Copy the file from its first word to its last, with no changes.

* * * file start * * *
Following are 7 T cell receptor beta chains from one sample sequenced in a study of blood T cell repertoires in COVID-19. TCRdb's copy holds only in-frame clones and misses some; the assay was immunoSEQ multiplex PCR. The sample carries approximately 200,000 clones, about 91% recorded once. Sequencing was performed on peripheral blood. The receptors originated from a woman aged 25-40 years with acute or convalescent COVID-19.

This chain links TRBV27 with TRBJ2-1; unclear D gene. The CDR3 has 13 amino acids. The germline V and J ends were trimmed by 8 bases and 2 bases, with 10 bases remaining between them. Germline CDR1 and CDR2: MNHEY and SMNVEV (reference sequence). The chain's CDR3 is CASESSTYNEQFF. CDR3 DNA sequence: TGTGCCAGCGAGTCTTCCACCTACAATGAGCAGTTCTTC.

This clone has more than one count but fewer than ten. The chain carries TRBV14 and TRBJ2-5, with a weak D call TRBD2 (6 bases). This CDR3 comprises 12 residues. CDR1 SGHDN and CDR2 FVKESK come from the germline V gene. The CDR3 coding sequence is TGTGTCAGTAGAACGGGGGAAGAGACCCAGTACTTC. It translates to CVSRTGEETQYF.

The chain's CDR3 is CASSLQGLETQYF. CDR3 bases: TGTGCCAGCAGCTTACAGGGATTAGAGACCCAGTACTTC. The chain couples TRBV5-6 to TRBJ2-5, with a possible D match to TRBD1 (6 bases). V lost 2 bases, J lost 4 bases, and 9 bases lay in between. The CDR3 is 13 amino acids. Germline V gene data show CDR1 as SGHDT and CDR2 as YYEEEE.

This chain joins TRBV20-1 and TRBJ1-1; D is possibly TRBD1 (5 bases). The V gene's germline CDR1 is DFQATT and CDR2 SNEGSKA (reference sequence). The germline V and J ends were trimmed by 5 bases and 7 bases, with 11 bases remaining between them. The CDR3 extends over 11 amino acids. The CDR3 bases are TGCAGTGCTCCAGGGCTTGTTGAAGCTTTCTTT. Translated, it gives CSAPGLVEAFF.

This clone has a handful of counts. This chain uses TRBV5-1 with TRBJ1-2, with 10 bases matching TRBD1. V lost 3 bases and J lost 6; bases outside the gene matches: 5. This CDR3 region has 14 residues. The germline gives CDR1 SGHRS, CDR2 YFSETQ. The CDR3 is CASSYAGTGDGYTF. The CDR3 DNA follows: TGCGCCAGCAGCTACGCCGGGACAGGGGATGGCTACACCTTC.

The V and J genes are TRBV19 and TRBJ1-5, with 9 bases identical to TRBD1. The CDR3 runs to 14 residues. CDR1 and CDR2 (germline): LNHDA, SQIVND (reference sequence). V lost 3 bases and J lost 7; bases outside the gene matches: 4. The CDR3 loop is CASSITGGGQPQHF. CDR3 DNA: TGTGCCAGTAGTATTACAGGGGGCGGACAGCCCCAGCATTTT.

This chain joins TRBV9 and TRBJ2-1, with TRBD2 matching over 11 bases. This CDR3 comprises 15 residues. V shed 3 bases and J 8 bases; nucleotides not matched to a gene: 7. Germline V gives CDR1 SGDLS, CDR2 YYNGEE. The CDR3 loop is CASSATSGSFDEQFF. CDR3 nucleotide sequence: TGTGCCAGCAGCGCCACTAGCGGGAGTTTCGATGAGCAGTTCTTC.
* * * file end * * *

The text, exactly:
Following are 7 T cell receptor beta chains from one sample sequenced in a study of blood T cell repertoires in COVID-19. TCRdb's copy holds only in-frame clones and misses some; the assay was immunoSEQ multiplex PCR. The sample carries approximately 200,000 clones, about 91% recorded once. Sequencing was performed on peripheral blood. The receptors originated from a woman aged 25-40 years with acute or convalescent COVID-19.

This chain links TRBV27 with TRBJ2-1; unclear D gene. The CDR3 has 13 amino acids. The germline V and J ends were trimmed by 8 bases and 2 bases, with 10 bases remaining between them. Germline CDR1 and CDR2: MNHEY and SMNVEV (reference sequence). The chain's CDR3 is CASESSTYNEQFF. CDR3 DNA sequence: TGTGCCAGCGAGTCTTCCACCTACAATGAGCAGTTCTTC.

This clone has more than one count but fewer than ten. The chain carries TRBV14 and TRBJ2-5, with a weak D call TRBD2 (6 bases). This CDR3 comprises 12 residues. CDR1 SGHDN and CDR2 FVKESK come from the germline V gene. The CDR3 coding sequence is TGTGTCAGTAGAACGGGGGAAGAGACCCAGTACTTC. It translates to CVSRTGEETQYF.

The chain's CDR3 is CASSLQGLETQYF. CDR3 bases: TGTGCCAGCAGCTTACAGGGATTAGAGACCCAGTACTTC. The chain couples TRBV5-6 to TRBJ2-5, with a possible D match to TRBD1 (6 bases). V lost 2 bases, J lost 4 bases, and 9 bases lay in between. The CDR3 is 13 amino acids. Germline V gene data show CDR1 as SGHDT and CDR2 as YYEEEE.

This chain joins TRBV20-1 and TRBJ1-1; D is possibly TRBD1 (5 bases). The V gene's germline CDR1 is DFQATT and CDR2 SNEGSKA (reference sequence). The germline V and J ends were trimmed by 5 bases and 7 bases, with 11 bases remaining between them. The CDR3 extends over 11 amino acids. The CDR3 bases are TGCAGTGCTCCAGGGCTTGTTGAAGCTTTCTTT. Translated, it gives CSAPGLVEAFF.

This clone has a handful of counts. This chain uses TRBV5-1 with TRBJ1-2, with 10 bases matching TRBD1. V lost 3 bases and J lost 6; bases outside the gene matches: 5. This CDR3 region has 14 residues. The germline gives CDR1 SGHRS, CDR2 YFSETQ. The CDR3 is CASSYAGTGDGYTF. The CDR3 DNA follows: TGCGCCAGCAGCTACGCCGGGACAGGGGATGGCTACACCTTC.

The V and J genes are TRBV19 and TRBJ1-5, with 9 bases identical to TRBD1. The CDR3 runs to 14 residues. CDR1 and CDR2 (germline): LNHDA, SQIVND (reference sequence). V lost 3 bases and J lost 7; bases outside the gene matches: 4. The CDR3 loop is CASSITGGGQPQHF. CDR3 DNA: TGTGCCAGTAGTATTACAGGGGGCGGACAGCCCCAGCATTTT.

This chain joins TRBV9 and TRBJ2-1, with TRBD2 matching over 11 bases. This CDR3 comprises 15 residues. V shed 3 bases and J 8 bases; nucleotides not matched to a gene: 7. Germline V gives CDR1 SGDLS, CDR2 YYNGEE. The CDR3 loop is CASSATSGSFDEQFF. CDR3 nucleotide sequence: TGTGCCAGCAGCGCCACTAGCGGGAGTTTCGATGAGCAGTTCTTC.